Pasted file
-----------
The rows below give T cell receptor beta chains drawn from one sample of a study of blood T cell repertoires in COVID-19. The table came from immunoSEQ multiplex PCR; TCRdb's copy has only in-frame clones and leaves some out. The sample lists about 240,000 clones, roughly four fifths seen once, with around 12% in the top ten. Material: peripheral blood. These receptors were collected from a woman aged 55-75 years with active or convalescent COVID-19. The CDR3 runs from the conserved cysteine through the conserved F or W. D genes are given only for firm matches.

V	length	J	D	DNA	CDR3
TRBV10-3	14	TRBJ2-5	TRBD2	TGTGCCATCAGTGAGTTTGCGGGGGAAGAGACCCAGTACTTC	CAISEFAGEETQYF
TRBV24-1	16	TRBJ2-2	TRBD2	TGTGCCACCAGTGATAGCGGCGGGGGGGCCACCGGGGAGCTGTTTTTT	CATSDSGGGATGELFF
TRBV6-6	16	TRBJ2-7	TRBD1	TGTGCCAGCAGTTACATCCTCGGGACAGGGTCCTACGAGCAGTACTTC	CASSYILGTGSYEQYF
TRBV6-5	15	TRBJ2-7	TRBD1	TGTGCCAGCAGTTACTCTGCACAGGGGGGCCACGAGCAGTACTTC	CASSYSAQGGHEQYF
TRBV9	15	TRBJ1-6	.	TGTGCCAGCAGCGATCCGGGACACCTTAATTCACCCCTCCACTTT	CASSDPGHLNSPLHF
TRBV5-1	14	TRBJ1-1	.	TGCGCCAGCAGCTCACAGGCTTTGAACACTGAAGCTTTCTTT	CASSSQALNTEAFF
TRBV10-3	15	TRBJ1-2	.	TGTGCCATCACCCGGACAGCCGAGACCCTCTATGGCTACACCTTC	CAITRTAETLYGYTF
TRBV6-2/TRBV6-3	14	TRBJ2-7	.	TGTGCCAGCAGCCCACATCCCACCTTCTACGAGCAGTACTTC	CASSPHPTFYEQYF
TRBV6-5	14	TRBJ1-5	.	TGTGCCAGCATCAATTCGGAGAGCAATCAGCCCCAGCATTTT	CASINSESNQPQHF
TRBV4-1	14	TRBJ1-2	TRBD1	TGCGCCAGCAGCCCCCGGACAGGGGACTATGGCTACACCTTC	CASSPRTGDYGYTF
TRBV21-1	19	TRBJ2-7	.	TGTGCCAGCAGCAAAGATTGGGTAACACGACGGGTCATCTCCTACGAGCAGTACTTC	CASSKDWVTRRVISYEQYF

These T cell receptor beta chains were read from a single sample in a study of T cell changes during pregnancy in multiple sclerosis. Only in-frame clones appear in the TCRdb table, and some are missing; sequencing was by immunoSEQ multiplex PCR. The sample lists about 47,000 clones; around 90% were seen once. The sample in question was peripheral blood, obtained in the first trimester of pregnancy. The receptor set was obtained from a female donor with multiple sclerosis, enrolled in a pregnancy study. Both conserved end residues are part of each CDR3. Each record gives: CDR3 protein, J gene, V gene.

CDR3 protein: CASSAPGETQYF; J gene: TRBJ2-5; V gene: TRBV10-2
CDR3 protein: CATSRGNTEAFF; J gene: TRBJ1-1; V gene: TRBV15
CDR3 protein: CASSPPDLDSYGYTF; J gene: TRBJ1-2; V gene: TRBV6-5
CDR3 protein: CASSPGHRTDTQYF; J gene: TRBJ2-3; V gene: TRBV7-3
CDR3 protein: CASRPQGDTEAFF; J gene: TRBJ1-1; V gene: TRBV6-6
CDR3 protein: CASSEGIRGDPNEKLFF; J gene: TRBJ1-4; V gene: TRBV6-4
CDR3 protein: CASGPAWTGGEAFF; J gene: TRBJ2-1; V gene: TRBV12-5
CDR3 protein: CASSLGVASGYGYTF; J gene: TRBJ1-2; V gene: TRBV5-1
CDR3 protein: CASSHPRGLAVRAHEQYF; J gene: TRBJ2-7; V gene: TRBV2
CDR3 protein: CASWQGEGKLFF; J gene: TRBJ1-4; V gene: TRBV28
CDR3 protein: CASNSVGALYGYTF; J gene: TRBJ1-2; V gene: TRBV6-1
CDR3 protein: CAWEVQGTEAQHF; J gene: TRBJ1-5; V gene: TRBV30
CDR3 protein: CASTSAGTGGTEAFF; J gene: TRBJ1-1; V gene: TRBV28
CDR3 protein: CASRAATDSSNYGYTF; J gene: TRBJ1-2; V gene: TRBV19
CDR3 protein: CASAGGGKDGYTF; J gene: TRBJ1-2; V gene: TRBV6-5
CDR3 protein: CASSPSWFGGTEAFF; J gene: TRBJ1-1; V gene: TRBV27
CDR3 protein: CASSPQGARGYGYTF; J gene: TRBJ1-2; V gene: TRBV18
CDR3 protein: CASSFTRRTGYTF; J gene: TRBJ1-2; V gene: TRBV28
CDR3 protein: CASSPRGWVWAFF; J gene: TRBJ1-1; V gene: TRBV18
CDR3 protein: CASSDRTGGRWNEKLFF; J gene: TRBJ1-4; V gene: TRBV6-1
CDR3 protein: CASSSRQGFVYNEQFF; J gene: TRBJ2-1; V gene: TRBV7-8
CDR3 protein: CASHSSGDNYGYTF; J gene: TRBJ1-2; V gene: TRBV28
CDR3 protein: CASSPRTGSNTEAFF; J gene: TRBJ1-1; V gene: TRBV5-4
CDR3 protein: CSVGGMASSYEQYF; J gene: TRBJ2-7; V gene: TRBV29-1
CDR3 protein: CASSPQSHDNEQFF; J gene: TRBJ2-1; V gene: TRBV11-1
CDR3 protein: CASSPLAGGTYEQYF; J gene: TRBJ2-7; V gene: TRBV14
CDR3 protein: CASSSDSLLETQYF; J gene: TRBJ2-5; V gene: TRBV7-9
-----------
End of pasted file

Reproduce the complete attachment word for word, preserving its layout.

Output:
The rows below give T cell receptor beta chains drawn from one sample of a study of blood T cell repertoires in COVID-19. The table came from immunoSEQ multiplex PCR; TCRdb's copy has only in-frame clones and leaves some out. The sample lists about 240,000 clones, roughly four fifths seen once, with around 12% in the top ten. Material: peripheral blood. These receptors were collected from a woman aged 55-75 years with active or convalescent COVID-19. The CDR3 runs from the conserved cysteine through the conserved F or W. D genes are given only for firm matches.

V	length	J	D	DNA	CDR3
TRBV10-3	14	TRBJ2-5	TRBD2	TGTGCCATCAGTGAGTTTGCGGGGGAAGAGACCCAGTACTTC	CAISEFAGEETQYF
TRBV24-1	16	TRBJ2-2	TRBD2	TGTGCCACCAGTGATAGCGGCGGGGGGGCCACCGGGGAGCTGTTTTTT	CATSDSGGGATGELFF
TRBV6-6	16	TRBJ2-7	TRBD1	TGTGCCAGCAGTTACATCCTCGGGACAGGGTCCTACGAGCAGTACTTC	CASSYILGTGSYEQYF
TRBV6-5	15	TRBJ2-7	TRBD1	TGTGCCAGCAGTTACTCTGCACAGGGGGGCCACGAGCAGTACTTC	CASSYSAQGGHEQYF
TRBV9	15	TRBJ1-6	.	TGTGCCAGCAGCGATCCGGGACACCTTAATTCACCCCTCCACTTT	CASSDPGHLNSPLHF
TRBV5-1	14	TRBJ1-1	.	TGCGCCAGCAGCTCACAGGCTTTGAACACTGAAGCTTTCTTT	CASSSQALNTEAFF
TRBV10-3	15	TRBJ1-2	.	TGTGCCATCACCCGGACAGCCGAGACCCTCTATGGCTACACCTTC	CAITRTAETLYGYTF
TRBV6-2/TRBV6-3	14	TRBJ2-7	.	TGTGCCAGCAGCCCACATCCCACCTTCTACGAGCAGTACTTC	CASSPHPTFYEQYF
TRBV6-5	14	TRBJ1-5	.	TGTGCCAGCATCAATTCGGAGAGCAATCAGCCCCAGCATTTT	CASINSESNQPQHF
TRBV4-1	14	TRBJ1-2	TRBD1	TGCGCCAGCAGCCCCCGGACAGGGGACTATGGCTACACCTTC	CASSPRTGDYGYTF
TRBV21-1	19	TRBJ2-7	.	TGTGCCAGCAGCAAAGATTGGGTAACACGACGGGTCATCTCCTACGAGCAGTACTTC	CASSKDWVTRRVISYEQYF

These T cell receptor beta chains were read from a single sample in a study of T cell changes during pregnancy in multiple sclerosis. Only in-frame clones appear in the TCRdb table, and some are missing; sequencing was by immunoSEQ multiplex PCR. The sample lists about 47,000 clones; around 90% were seen once. The sample in question was peripheral blood, obtained in the first trimester of pregnancy. The receptor set was obtained from a female donor with multiple sclerosis, enrolled in a pregnancy study. Both conserved end residues are part of each CDR3. Each record gives: CDR3 protein, J gene, V gene.

CDR3 protein: CASSAPGETQYF; J gene: TRBJ2-5; V gene: TRBV10-2
CDR3 protein: CATSRGNTEAFF; J gene: TRBJ1-1; V gene: TRBV15
CDR3 protein: CASSPPDLDSYGYTF; J gene: TRBJ1-2; V gene: TRBV6-5
CDR3 protein: CASSPGHRTDTQYF; J gene: TRBJ2-3; V gene: TRBV7-3
CDR3 protein: CASRPQGDTEAFF; J gene: TRBJ1-1; V gene: TRBV6-6
CDR3 protein: CASSEGIRGDPNEKLFF; J gene: TRBJ1-4; V gene: TRBV6-4
CDR3 protein: CASGPAWTGGEAFF; J gene: TRBJ2-1; V gene: TRBV12-5
CDR3 protein: CASSLGVASGYGYTF; J gene: TRBJ1-2; V gene: TRBV5-1
CDR3 protein: CASSHPRGLAVRAHEQYF; J gene: TRBJ2-7; V gene: TRBV2
CDR3 protein: CASWQGEGKLFF; J gene: TRBJ1-4; V gene: TRBV28
CDR3 protein: CASNSVGALYGYTF; J gene: TRBJ1-2; V gene: TRBV6-1
CDR3 protein: CAWEVQGTEAQHF; J gene: TRBJ1-5; V gene: TRBV30
CDR3 protein: CASTSAGTGGTEAFF; J gene: TRBJ1-1; V gene: TRBV28
CDR3 protein: CASRAATDSSNYGYTF; J gene: TRBJ1-2; V gene: TRBV19
CDR3 protein: CASAGGGKDGYTF; J gene: TRBJ1-2; V gene: TRBV6-5
CDR3 protein: CASSPSWFGGTEAFF; J gene: TRBJ1-1; V gene: TRBV27
CDR3 protein: CASSPQGARGYGYTF; J gene: TRBJ1-2; V gene: TRBV18
CDR3 protein: CASSFTRRTGYTF; J gene: TRBJ1-2; V gene: TRBV28
CDR3 protein: CASSPRGWVWAFF; J gene: TRBJ1-1; V gene: TRBV18
CDR3 protein: CASSDRTGGRWNEKLFF; J gene: TRBJ1-4; V gene: TRBV6-1
CDR3 protein: CASSSRQGFVYNEQFF; J gene: TRBJ2-1; V gene: TRBV7-8
CDR3 protein: CASHSSGDNYGYTF; J gene: TRBJ1-2; V gene: TRBV28
CDR3 protein: CASSPRTGSNTEAFF; J gene: TRBJ1-1; V gene: TRBV5-4
CDR3 protein: CSVGGMASSYEQYF; J gene: TRBJ2-7; V gene: TRBV29-1
CDR3 protein: CASSPQSHDNEQFF; J gene: TRBJ2-1; V gene: TRBV11-1
CDR3 protein: CASSPLAGGTYEQYF; J gene: TRBJ2-7; V gene: TRBV14
CDR3 protein: CASSSDSLLETQYF; J gene: TRBJ2-5; V gene: TRBV7-9